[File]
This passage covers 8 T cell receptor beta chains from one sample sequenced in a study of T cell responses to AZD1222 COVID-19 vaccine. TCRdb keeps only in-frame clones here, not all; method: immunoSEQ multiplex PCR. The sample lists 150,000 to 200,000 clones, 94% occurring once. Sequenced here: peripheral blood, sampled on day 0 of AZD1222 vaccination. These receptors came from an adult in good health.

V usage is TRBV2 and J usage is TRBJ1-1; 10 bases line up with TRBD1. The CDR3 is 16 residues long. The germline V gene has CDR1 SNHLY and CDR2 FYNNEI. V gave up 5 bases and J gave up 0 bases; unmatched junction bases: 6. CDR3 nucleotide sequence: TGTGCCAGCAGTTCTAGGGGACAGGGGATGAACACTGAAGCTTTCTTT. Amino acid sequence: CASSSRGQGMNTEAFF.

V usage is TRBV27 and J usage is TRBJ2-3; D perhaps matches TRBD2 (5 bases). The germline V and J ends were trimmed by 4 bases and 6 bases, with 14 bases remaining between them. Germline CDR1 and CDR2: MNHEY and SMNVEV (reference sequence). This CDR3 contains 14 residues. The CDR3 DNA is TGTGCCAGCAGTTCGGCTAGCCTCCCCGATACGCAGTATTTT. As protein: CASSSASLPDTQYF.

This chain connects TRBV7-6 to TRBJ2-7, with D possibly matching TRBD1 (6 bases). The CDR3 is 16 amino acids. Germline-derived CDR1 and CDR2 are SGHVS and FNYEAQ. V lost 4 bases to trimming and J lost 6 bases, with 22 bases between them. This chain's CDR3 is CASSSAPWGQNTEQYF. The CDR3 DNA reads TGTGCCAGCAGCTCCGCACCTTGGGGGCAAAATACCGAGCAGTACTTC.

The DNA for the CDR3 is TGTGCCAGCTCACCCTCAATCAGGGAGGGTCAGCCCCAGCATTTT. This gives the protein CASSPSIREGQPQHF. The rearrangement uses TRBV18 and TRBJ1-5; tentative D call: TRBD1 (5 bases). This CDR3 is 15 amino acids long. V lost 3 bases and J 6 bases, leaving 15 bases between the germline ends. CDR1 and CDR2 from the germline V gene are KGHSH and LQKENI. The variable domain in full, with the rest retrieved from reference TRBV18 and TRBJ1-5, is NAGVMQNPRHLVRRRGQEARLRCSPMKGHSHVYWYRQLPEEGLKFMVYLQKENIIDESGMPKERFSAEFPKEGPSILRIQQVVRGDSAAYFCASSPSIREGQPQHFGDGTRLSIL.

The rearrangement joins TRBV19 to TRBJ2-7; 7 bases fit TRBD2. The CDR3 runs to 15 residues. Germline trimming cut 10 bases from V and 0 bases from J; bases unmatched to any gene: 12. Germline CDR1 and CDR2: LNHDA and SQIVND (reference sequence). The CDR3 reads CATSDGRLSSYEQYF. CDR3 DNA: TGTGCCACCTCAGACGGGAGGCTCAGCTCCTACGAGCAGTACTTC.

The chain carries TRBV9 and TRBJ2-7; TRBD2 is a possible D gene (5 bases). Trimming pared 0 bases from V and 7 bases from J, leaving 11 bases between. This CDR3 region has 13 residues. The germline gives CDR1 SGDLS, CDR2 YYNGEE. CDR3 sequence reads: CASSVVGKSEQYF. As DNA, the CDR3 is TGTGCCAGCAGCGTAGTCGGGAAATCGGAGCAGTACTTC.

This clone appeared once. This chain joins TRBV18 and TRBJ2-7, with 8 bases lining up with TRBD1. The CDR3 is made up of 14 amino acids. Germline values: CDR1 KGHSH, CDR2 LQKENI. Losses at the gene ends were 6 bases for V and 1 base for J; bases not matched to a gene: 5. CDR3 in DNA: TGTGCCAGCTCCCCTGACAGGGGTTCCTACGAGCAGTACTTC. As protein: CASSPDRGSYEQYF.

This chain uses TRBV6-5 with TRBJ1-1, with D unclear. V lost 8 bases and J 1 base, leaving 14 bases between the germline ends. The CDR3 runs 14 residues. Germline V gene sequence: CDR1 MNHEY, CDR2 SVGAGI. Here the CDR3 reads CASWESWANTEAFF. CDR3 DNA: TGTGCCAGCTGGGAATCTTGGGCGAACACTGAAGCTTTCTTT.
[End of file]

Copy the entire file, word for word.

This passage covers 8 T cell receptor beta chains from one sample sequenced in a study of T cell responses to AZD1222 COVID-19 vaccine. TCRdb keeps only in-frame clones here, not all; method: immunoSEQ multiplex PCR. The sample lists 150,000 to 200,000 clones, 94% occurring once. Sequenced here: peripheral blood, sampled on day 0 of AZD1222 vaccination. These receptors came from an adult in good health.

V usage is TRBV2 and J usage is TRBJ1-1; 10 bases line up with TRBD1. The CDR3 is 16 residues long. The germline V gene has CDR1 SNHLY and CDR2 FYNNEI. V gave up 5 bases and J gave up 0 bases; unmatched junction bases: 6. CDR3 nucleotide sequence: TGTGCCAGCAGTTCTAGGGGACAGGGGATGAACACTGAAGCTTTCTTT. Amino acid sequence: CASSSRGQGMNTEAFF.

V usage is TRBV27 and J usage is TRBJ2-3; D perhaps matches TRBD2 (5 bases). The germline V and J ends were trimmed by 4 bases and 6 bases, with 14 bases remaining between them. Germline CDR1 and CDR2: MNHEY and SMNVEV (reference sequence). This CDR3 contains 14 residues. The CDR3 DNA is TGTGCCAGCAGTTCGGCTAGCCTCCCCGATACGCAGTATTTT. As protein: CASSSASLPDTQYF.

This chain connects TRBV7-6 to TRBJ2-7, with D possibly matching TRBD1 (6 bases). The CDR3 is 16 amino acids. Germline-derived CDR1 and CDR2 are SGHVS and FNYEAQ. V lost 4 bases to trimming and J lost 6 bases, with 22 bases between them. This chain's CDR3 is CASSSAPWGQNTEQYF. The CDR3 DNA reads TGTGCCAGCAGCTCCGCACCTTGGGGGCAAAATACCGAGCAGTACTTC.

The DNA for the CDR3 is TGTGCCAGCTCACCCTCAATCAGGGAGGGTCAGCCCCAGCATTTT. This gives the protein CASSPSIREGQPQHF. The rearrangement uses TRBV18 and TRBJ1-5; tentative D call: TRBD1 (5 bases). This CDR3 is 15 amino acids long. V lost 3 bases and J 6 bases, leaving 15 bases between the germline ends. CDR1 and CDR2 from the germline V gene are KGHSH and LQKENI. The variable domain in full, with the rest retrieved from reference TRBV18 and TRBJ1-5, is NAGVMQNPRHLVRRRGQEARLRCSPMKGHSHVYWYRQLPEEGLKFMVYLQKENIIDESGMPKERFSAEFPKEGPSILRIQQVVRGDSAAYFCASSPSIREGQPQHFGDGTRLSIL.

The rearrangement joins TRBV19 to TRBJ2-7; 7 bases fit TRBD2. The CDR3 runs to 15 residues. Germline trimming cut 10 bases from V and 0 bases from J; bases unmatched to any gene: 12. Germline CDR1 and CDR2: LNHDA and SQIVND (reference sequence). The CDR3 reads CATSDGRLSSYEQYF. CDR3 DNA: TGTGCCACCTCAGACGGGAGGCTCAGCTCCTACGAGCAGTACTTC.

The chain carries TRBV9 and TRBJ2-7; TRBD2 is a possible D gene (5 bases). Trimming pared 0 bases from V and 7 bases from J, leaving 11 bases between. This CDR3 region has 13 residues. The germline gives CDR1 SGDLS, CDR2 YYNGEE. CDR3 sequence reads: CASSVVGKSEQYF. As DNA, the CDR3 is TGTGCCAGCAGCGTAGTCGGGAAATCGGAGCAGTACTTC.

This clone appeared once. This chain joins TRBV18 and TRBJ2-7, with 8 bases lining up with TRBD1. The CDR3 is made up of 14 amino acids. Germline values: CDR1 KGHSH, CDR2 LQKENI. Losses at the gene ends were 6 bases for V and 1 base for J; bases not matched to a gene: 5. CDR3 in DNA: TGTGCCAGCTCCCCTGACAGGGGTTCCTACGAGCAGTACTTC. As protein: CASSPDRGSYEQYF.

This chain uses TRBV6-5 with TRBJ1-1, with D unclear. V lost 8 bases and J 1 base, leaving 14 bases between the germline ends. The CDR3 runs 14 residues. Germline V gene sequence: CDR1 MNHEY, CDR2 SVGAGI. Here the CDR3 reads CASWESWANTEAFF. CDR3 DNA: TGTGCCAGCTGGGAATCTTGGGCGAACACTGAAGCTTTCTTT.